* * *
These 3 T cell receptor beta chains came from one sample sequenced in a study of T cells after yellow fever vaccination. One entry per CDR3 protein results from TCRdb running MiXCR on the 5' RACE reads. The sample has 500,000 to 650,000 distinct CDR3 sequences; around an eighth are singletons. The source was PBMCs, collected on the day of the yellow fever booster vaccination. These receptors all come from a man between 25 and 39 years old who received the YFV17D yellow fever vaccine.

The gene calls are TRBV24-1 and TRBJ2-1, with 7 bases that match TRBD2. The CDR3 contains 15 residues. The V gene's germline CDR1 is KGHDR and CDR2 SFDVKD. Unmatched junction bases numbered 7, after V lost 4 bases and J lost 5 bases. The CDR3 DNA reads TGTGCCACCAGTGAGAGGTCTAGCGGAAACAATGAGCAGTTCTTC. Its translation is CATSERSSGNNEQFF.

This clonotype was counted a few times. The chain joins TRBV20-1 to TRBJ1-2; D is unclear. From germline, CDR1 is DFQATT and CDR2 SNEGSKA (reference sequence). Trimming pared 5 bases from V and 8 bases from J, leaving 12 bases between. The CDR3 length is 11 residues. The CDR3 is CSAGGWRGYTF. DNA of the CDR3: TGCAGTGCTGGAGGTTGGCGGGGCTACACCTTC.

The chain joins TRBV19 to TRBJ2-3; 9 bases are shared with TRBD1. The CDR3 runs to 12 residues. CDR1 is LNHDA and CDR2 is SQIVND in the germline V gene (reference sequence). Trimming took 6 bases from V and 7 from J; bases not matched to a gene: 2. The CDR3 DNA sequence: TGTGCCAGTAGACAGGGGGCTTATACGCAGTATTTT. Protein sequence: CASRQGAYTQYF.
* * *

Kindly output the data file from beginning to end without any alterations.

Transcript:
These 3 T cell receptor beta chains came from one sample sequenced in a study of T cells after yellow fever vaccination. One entry per CDR3 protein results from TCRdb running MiXCR on the 5' RACE reads. The sample has 500,000 to 650,000 distinct CDR3 sequences; around an eighth are singletons. The source was PBMCs, collected on the day of the yellow fever booster vaccination. These receptors all come from a man between 25 and 39 years old who received the YFV17D yellow fever vaccine.

The gene calls are TRBV24-1 and TRBJ2-1, with 7 bases that match TRBD2. The CDR3 contains 15 residues. The V gene's germline CDR1 is KGHDR and CDR2 SFDVKD. Unmatched junction bases numbered 7, after V lost 4 bases and J lost 5 bases. The CDR3 DNA reads TGTGCCACCAGTGAGAGGTCTAGCGGAAACAATGAGCAGTTCTTC. Its translation is CATSERSSGNNEQFF.

This clonotype was counted a few times. The chain joins TRBV20-1 to TRBJ1-2; D is unclear. From germline, CDR1 is DFQATT and CDR2 SNEGSKA (reference sequence). Trimming pared 5 bases from V and 8 bases from J, leaving 12 bases between. The CDR3 length is 11 residues. The CDR3 is CSAGGWRGYTF. DNA of the CDR3: TGCAGTGCTGGAGGTTGGCGGGGCTACACCTTC.

The chain joins TRBV19 to TRBJ2-3; 9 bases are shared with TRBD1. The CDR3 runs to 12 residues. CDR1 is LNHDA and CDR2 is SQIVND in the germline V gene (reference sequence). Trimming took 6 bases from V and 7 from J; bases not matched to a gene: 2. The CDR3 DNA sequence: TGTGCCAGTAGACAGGGGGCTTATACGCAGTATTTT. Protein sequence: CASRQGAYTQYF.